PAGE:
7. Banish germs from the toilet bowl.

Hydrogen Peroxide Uses Include Cleaning Toilets

Keep your toilet free of bacteria and looking its best with a weekly dose of hydrogen peroxide. Simply pour half a cup of hydrogen peroxide into your toilets, let sit for 30 minutes, then scrub with a toilet brush. Though potent, this treatment will do no harm to water systems. To freshen the brush, pour a little extra hydrogen peroxide onto the bristles and allow to air dry before placing it back in the holder.


8. Give your plants a treat.

Hydrogen Peroxide Uses Include Plant Care

A mild hydrogen peroxide spray can be your plants’ best friend. The extra oxygen atom in H₂O₂ benefits the growth process and can also treat a number of conditions, including pests, root rot, and fungus. However, if over-applied, hydrogen peroxide can damage plants and beneficial organisms; test a small amount of the solutions prescribed below on leaves or soil first, before spraying larger areas. Discontinue if you see effects like wilting or excess dryness.

For houseplants, mix one tablespoon of three percent hydrogen peroxide and one cup of water in a spray bottle and soak the soil with the solution once or twice a week (making soil dries out completely before a second treatment). You should see improvement of root rot after one to two treatments, while pests should lessen their destructive activities within a week.

• To reduce mites, aphids, and fungus in your garden, mix ½ cup of three percent hydrogen peroxide and a gallon of water in a large sprayer. When spraying foliage, be sure to soak not just the tops but also the undersides of leaves where pests can hide. A milder solution of one tablespoon hydrogen peroxide to a gallon of water can reduce toxins and acidity in soil.

RELATED: 11 Signs of an Unhappy Houseplant (and How You Can Help)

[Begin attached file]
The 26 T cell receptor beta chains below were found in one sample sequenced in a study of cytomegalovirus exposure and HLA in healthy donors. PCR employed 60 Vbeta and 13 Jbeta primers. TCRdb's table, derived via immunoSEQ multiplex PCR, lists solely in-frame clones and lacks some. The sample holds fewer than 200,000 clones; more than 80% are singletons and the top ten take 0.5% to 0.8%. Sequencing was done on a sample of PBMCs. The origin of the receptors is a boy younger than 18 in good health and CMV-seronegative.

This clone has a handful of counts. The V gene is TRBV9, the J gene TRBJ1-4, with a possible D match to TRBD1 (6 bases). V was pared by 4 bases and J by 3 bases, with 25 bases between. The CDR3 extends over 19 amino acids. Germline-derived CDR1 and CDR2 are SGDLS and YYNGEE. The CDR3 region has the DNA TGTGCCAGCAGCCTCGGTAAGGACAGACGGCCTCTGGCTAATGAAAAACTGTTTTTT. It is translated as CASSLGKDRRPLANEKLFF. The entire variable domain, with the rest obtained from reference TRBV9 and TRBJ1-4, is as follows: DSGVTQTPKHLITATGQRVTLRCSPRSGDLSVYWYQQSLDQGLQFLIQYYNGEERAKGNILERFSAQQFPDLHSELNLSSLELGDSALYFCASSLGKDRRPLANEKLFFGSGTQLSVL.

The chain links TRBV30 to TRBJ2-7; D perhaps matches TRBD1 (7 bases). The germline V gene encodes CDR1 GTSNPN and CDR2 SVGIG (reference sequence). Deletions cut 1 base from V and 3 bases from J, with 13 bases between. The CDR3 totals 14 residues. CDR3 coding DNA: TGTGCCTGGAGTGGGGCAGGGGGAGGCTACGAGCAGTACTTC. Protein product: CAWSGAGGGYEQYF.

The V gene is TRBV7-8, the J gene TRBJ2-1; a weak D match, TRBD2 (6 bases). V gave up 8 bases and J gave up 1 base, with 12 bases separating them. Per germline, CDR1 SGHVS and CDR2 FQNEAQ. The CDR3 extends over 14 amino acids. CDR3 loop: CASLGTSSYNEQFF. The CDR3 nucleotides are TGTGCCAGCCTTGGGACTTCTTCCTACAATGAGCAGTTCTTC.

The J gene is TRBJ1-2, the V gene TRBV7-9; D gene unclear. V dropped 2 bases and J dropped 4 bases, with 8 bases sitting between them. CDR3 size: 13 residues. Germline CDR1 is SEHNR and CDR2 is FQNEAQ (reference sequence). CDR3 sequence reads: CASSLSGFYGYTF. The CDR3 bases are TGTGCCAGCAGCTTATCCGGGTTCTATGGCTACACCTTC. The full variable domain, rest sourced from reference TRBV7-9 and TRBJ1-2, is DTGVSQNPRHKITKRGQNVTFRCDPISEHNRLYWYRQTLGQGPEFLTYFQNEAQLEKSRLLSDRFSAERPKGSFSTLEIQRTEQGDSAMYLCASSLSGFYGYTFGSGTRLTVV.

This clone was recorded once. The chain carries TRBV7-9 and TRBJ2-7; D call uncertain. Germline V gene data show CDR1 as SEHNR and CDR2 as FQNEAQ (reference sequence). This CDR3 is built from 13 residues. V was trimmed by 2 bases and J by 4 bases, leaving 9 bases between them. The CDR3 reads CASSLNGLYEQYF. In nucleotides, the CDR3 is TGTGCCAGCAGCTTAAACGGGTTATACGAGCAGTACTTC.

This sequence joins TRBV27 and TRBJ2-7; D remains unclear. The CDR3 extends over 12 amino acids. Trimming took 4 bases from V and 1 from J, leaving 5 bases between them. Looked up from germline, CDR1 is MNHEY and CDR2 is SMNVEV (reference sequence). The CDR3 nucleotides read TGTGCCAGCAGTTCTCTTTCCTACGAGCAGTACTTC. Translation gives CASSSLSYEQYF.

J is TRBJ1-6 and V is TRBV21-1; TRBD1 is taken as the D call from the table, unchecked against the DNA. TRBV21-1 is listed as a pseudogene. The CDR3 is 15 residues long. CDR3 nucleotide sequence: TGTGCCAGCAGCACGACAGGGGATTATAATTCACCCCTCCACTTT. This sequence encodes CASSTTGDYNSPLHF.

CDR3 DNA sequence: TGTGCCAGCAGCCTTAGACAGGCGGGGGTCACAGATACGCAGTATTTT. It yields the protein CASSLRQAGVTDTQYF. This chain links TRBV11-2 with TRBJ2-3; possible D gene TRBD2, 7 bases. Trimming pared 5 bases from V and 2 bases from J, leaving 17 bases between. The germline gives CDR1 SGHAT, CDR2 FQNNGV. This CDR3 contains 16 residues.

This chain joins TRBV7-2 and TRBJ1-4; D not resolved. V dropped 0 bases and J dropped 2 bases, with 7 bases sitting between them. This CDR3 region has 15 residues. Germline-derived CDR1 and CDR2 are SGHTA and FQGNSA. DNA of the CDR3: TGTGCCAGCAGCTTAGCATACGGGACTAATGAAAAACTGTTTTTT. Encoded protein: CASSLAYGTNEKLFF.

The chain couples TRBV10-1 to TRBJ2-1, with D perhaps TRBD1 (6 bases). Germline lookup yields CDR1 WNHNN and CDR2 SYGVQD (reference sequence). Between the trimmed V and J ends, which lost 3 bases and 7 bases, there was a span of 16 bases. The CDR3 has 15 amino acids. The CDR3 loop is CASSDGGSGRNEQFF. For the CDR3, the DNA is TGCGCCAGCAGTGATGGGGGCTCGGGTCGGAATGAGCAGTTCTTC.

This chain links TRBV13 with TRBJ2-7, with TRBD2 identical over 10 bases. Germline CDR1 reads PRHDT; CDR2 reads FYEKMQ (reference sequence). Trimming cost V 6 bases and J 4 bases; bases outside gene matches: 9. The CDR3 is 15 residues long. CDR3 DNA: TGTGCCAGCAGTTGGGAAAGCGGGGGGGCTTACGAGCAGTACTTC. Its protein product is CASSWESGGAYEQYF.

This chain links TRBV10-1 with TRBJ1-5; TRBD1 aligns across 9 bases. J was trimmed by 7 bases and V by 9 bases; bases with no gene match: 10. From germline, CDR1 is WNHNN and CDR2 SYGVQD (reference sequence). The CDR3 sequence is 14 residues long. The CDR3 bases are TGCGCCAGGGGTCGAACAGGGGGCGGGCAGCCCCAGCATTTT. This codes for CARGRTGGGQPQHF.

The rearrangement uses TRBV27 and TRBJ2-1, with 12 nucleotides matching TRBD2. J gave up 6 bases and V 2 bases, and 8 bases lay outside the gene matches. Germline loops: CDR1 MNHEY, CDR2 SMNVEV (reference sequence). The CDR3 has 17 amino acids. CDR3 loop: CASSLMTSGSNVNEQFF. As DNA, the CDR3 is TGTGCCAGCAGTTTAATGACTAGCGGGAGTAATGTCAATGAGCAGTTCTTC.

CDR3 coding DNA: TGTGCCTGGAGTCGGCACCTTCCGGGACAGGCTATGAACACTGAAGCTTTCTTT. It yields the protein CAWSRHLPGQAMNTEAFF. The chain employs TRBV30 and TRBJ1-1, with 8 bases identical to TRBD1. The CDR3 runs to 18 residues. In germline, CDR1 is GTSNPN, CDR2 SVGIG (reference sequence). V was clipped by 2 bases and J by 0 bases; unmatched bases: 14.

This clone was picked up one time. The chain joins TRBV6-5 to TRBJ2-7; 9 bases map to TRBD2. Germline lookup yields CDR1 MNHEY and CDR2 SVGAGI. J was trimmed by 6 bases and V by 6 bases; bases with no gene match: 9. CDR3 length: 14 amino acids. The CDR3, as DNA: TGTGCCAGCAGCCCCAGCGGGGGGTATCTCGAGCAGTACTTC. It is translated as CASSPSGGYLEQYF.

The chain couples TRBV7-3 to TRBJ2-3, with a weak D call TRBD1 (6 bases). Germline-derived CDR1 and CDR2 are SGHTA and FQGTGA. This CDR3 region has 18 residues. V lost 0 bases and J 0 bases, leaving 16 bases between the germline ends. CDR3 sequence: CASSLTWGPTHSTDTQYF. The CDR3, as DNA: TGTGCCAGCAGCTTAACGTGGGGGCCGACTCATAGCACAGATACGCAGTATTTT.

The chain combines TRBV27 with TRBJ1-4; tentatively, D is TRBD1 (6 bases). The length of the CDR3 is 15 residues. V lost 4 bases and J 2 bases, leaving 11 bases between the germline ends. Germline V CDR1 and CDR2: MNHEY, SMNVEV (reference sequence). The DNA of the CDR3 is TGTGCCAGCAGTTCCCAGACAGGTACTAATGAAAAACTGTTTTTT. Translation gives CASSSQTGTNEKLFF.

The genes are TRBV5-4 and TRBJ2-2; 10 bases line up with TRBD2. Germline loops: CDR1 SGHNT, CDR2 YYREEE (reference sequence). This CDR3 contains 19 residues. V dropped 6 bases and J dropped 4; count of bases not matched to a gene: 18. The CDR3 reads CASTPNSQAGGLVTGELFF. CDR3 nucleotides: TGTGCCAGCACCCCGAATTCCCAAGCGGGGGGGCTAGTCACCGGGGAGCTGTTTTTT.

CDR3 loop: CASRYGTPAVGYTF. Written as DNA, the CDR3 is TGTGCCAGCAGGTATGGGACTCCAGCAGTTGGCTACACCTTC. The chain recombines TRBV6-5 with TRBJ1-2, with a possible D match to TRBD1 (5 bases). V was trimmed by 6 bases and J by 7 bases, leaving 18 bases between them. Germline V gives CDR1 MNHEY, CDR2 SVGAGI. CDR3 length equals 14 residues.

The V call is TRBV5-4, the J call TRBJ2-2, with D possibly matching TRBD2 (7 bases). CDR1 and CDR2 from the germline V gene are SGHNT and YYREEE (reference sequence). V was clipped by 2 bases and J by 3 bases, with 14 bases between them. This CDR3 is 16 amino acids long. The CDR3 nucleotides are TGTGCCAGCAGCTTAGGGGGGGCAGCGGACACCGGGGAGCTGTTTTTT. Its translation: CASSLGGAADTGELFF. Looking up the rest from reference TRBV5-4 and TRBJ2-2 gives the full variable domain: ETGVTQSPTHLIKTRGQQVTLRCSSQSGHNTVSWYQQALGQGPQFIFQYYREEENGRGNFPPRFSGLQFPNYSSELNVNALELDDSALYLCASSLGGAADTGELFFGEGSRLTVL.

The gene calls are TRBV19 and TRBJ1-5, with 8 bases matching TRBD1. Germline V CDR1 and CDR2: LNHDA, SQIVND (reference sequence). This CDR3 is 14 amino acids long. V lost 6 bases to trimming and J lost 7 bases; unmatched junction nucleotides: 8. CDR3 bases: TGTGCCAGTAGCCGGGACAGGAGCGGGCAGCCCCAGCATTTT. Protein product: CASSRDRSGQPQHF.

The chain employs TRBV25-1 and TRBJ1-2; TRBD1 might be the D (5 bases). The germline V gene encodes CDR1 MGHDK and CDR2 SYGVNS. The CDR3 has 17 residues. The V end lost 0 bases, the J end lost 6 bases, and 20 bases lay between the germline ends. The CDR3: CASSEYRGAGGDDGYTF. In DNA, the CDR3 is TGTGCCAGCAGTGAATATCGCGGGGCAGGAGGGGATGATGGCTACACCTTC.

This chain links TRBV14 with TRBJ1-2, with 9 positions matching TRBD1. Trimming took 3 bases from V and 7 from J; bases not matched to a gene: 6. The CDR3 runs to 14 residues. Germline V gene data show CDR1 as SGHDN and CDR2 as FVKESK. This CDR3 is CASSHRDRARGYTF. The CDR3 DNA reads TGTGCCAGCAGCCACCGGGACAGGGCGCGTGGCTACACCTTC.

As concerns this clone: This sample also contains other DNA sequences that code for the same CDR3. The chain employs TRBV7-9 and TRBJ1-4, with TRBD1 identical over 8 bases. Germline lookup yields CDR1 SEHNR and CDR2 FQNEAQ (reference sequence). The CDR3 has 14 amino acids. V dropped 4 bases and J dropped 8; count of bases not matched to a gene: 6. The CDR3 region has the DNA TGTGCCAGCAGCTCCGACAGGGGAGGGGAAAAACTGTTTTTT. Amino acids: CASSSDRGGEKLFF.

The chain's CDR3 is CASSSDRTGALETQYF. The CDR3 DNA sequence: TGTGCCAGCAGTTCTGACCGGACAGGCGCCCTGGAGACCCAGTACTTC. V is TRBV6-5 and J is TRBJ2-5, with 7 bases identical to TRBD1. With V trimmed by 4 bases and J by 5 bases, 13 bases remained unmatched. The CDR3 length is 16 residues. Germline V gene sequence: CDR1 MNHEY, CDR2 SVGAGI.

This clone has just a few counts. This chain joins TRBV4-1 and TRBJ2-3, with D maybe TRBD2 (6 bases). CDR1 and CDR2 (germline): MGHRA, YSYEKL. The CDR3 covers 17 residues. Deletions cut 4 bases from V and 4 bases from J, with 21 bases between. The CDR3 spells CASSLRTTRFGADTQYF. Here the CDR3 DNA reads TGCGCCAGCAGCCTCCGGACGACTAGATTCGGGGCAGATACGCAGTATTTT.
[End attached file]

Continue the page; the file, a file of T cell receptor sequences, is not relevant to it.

9. Wipe away water marks on granite.

Hydrogen Peroxide Uses Include Cleaning Granite

Pesky water marks appear all too easily on granite countertops, but a little hydrogen peroxide will banish them in a flash. In a small bowl, place half a cup of baking soda and mix in a few drops of three percent hydrogen peroxide to form a paste. Spread over the stained area, let sit for five to 10 minutes, and wipe clean with a damp cloth. For tougher water stains, cover the mixture with plastic wrap and tape down the edges. Let sit overnight, then wash clean and dry with a soft towel.


10. Erase stains on marble.

Hydrogen Peroxide Uses Include Cleaning Marble

Knowing how to clean stains from marble countertops is a must to maintain your high-end surfaces. If the stain is organic in nature (food stains are typically pinkish-brown when dry), mix a cup of 12 percent hydrogen peroxide with a few drops of ammonia in a spray bottle. Be sure to work in a well-ventilated space (employ the exhaust fan over your stove or open the windows), and wear gloves and eye goggles. Spray this mixture onto the stain, let sit for a minute or two, then wipe clean with a towel or chamois. Repeat until the stain disappears, then rinse well with water and dry with a clean towel.

RELATED: 10 Ways You're Accidentally Ruining Your Countertops


11. Get rid of skunk stink.

Hydrogen Peroxide Uses Include Deskunking

Had a run-in with a stinky varmint? Hydrogen peroxide to the rescue! To deodorize clothing, mix one part three percent hydrogen peroxide with six parts water (don’t go any stronger, as hydrogen peroxide can damage textile fibers). Soak your clothing in this solution for an hour or two, rinse thoroughly with cold water, then wash in your machine on a cold setting. If you or your pet has been sprayed by a skunk, combine a quart of three percent hydrogen peroxide, half a cup of baking soda, and a teaspoon of dishwashing detergent. Using a rag, rub yourself or your pet down (avoiding eyes and sensitive areas). When the odor lessens, rinse with clean water, preferably outside, to remove as much of the mixture and odor as possible before entering your home again.


12. Freshen up lawn furniture.

Hydrogen Peroxide Uses Include Cleaning Patio Furniture

Clean gunk and grime from outdoor furniture without harsh chemicals or power washing. Pour a gallon of warm water into a large sprayer. Add ¼ cup three percent hydrogen peroxide, a few drops of dish soap, and a scoop of borax (a sodium-based mineral powder). Spray metal chairs and tables with the solution and let it work for 10 to 15 minutes. Scrub with a soft nylon brush or sponge and then rinse with a hose.

RELATED: 10 Outdoor Spots in Need of Spring Cleaning


A Multipurpose Cleaner

cleaning uses for hydrogen peroxide

Keep a bottle of hydrogen peroxide on hand to clean all corners of the house.